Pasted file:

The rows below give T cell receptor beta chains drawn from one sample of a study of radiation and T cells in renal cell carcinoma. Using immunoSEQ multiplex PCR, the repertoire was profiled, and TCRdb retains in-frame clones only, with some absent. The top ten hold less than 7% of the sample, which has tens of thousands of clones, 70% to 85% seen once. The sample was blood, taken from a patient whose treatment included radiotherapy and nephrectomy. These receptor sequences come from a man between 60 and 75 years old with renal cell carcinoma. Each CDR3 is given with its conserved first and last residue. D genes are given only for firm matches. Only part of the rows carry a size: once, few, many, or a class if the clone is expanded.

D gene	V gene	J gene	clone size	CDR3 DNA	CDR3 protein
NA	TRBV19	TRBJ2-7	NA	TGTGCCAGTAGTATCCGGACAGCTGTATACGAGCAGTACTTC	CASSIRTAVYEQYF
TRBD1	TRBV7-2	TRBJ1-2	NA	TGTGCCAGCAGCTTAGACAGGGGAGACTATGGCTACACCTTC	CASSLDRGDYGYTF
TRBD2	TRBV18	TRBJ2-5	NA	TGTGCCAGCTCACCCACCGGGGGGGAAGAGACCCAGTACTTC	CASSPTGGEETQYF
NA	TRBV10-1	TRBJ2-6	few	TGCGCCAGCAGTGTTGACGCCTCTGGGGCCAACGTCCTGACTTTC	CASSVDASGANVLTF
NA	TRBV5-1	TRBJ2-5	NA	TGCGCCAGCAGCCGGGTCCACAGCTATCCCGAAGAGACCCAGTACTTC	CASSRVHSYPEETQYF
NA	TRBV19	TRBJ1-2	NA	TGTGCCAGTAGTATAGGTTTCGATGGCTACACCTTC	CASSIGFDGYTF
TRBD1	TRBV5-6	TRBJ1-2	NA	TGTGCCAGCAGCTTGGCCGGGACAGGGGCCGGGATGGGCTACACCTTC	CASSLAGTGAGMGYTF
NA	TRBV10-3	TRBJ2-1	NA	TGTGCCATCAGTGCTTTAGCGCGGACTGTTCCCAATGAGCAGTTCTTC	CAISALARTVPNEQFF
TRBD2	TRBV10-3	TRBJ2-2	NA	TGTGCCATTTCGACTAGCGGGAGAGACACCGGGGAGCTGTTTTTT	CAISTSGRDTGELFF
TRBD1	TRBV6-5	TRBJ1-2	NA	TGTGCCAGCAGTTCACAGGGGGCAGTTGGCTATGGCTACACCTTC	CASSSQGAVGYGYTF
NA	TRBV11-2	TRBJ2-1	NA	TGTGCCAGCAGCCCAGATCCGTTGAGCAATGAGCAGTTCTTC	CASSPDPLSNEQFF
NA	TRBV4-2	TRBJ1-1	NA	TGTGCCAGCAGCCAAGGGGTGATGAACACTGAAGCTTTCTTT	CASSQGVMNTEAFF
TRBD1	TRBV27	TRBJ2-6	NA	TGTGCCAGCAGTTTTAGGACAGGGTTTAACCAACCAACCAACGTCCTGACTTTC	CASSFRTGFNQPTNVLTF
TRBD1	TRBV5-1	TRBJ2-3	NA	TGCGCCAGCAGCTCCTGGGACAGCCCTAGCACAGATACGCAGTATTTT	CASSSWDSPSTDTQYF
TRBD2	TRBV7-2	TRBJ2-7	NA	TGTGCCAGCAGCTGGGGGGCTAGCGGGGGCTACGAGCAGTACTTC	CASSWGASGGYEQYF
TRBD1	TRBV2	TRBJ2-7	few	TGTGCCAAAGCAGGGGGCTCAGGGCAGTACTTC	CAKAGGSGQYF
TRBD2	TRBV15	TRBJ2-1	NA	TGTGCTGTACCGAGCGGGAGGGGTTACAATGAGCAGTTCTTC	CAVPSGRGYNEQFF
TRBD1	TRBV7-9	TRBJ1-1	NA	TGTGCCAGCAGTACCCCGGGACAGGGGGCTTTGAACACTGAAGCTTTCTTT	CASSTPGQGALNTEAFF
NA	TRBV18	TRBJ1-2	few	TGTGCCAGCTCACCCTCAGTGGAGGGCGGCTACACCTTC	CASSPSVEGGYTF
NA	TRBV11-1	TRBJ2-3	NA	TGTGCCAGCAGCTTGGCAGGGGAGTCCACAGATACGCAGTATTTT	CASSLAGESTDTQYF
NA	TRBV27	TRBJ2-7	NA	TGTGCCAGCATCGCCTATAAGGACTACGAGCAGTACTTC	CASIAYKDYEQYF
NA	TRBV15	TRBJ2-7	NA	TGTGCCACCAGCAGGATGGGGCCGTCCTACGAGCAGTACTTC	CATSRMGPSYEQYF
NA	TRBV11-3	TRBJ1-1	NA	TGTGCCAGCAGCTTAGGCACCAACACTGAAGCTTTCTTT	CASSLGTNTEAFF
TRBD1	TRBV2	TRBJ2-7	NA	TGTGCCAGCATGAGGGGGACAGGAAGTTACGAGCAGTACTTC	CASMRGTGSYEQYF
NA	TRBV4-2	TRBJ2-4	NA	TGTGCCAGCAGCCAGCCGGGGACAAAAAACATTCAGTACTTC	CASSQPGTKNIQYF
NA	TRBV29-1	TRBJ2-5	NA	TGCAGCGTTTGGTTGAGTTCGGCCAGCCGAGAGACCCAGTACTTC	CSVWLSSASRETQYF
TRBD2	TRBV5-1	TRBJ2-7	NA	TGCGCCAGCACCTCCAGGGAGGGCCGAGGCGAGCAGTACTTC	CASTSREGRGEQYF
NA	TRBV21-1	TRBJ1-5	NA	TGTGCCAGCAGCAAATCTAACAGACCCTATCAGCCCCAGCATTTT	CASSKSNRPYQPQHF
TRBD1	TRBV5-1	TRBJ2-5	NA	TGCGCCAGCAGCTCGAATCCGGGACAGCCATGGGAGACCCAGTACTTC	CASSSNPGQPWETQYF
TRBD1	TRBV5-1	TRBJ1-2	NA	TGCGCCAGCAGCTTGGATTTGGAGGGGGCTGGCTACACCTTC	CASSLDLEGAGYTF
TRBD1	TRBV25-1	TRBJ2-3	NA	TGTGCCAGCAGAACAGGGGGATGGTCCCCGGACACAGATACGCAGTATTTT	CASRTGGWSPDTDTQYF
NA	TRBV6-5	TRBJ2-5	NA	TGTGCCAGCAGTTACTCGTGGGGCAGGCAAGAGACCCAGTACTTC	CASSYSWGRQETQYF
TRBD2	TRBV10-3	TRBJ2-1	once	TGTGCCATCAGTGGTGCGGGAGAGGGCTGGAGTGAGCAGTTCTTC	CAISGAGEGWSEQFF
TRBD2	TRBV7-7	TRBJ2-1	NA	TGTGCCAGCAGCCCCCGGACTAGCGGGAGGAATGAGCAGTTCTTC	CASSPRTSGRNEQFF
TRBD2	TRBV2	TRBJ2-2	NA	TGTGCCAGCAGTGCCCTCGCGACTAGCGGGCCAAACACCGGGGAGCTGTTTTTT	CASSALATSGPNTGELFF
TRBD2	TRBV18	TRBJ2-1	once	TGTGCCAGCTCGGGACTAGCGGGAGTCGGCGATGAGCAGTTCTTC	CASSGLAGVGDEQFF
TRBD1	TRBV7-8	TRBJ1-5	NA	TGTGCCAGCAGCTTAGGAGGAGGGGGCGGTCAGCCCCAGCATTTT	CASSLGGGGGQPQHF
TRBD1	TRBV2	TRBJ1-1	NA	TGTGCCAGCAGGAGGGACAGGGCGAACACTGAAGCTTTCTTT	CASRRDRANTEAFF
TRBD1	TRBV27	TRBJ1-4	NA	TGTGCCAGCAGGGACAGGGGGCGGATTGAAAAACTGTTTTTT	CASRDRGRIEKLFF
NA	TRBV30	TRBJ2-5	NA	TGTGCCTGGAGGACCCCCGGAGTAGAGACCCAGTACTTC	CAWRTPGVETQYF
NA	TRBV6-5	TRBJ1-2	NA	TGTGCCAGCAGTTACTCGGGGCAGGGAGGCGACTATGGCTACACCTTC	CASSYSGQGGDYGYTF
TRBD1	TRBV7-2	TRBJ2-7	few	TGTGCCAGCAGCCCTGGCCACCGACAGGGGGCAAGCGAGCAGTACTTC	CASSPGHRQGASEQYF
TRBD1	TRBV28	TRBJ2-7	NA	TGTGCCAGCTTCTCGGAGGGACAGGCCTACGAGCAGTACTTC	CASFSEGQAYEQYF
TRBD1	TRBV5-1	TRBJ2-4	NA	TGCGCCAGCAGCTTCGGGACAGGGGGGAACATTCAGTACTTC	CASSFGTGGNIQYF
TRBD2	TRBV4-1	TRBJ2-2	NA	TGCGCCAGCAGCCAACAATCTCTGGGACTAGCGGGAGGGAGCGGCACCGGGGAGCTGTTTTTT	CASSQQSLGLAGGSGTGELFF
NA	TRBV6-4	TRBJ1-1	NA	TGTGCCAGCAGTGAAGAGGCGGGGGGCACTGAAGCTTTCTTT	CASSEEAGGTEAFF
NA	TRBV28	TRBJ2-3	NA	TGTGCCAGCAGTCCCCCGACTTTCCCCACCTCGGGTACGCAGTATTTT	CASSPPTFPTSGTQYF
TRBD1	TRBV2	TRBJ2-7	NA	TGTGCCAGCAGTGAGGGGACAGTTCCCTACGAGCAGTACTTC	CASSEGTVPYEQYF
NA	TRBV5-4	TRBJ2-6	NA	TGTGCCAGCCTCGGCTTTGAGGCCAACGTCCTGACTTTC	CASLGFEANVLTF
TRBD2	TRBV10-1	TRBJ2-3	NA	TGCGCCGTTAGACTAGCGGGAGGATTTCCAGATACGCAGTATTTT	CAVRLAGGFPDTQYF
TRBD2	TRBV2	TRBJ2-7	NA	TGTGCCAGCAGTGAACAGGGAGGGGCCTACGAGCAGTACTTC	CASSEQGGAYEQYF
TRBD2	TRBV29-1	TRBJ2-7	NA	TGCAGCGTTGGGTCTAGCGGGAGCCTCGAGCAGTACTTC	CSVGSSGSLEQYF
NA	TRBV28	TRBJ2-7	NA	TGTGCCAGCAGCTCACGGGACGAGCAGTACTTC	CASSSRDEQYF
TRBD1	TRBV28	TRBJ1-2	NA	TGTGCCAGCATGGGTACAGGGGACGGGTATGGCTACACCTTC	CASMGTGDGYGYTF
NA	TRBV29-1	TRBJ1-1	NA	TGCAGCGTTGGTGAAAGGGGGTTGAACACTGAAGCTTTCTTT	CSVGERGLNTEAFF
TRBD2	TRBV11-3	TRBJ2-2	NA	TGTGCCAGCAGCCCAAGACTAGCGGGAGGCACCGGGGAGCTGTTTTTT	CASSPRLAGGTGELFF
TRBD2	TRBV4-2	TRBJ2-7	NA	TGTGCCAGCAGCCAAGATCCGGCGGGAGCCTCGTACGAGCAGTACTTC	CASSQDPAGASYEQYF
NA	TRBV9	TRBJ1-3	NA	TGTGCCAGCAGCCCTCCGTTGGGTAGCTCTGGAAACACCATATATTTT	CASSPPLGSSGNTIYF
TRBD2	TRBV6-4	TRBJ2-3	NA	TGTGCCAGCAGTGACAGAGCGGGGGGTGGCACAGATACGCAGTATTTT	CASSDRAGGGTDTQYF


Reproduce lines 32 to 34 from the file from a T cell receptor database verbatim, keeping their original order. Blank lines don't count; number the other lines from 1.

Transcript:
TRBD1	TRBV5-1	TRBJ1-2	NA	TGCGCCAGCAGCTTGGATTTGGAGGGGGCTGGCTACACCTTC	CASSLDLEGAGYTF
TRBD1	TRBV25-1	TRBJ2-3	NA	TGTGCCAGCAGAACAGGGGGATGGTCCCCGGACACAGATACGCAGTATTTT	CASRTGGWSPDTDTQYF
NA	TRBV6-5	TRBJ2-5	NA	TGTGCCAGCAGTTACTCGTGGGGCAGGCAAGAGACCCAGTACTTC	CASSYSWGRQETQYF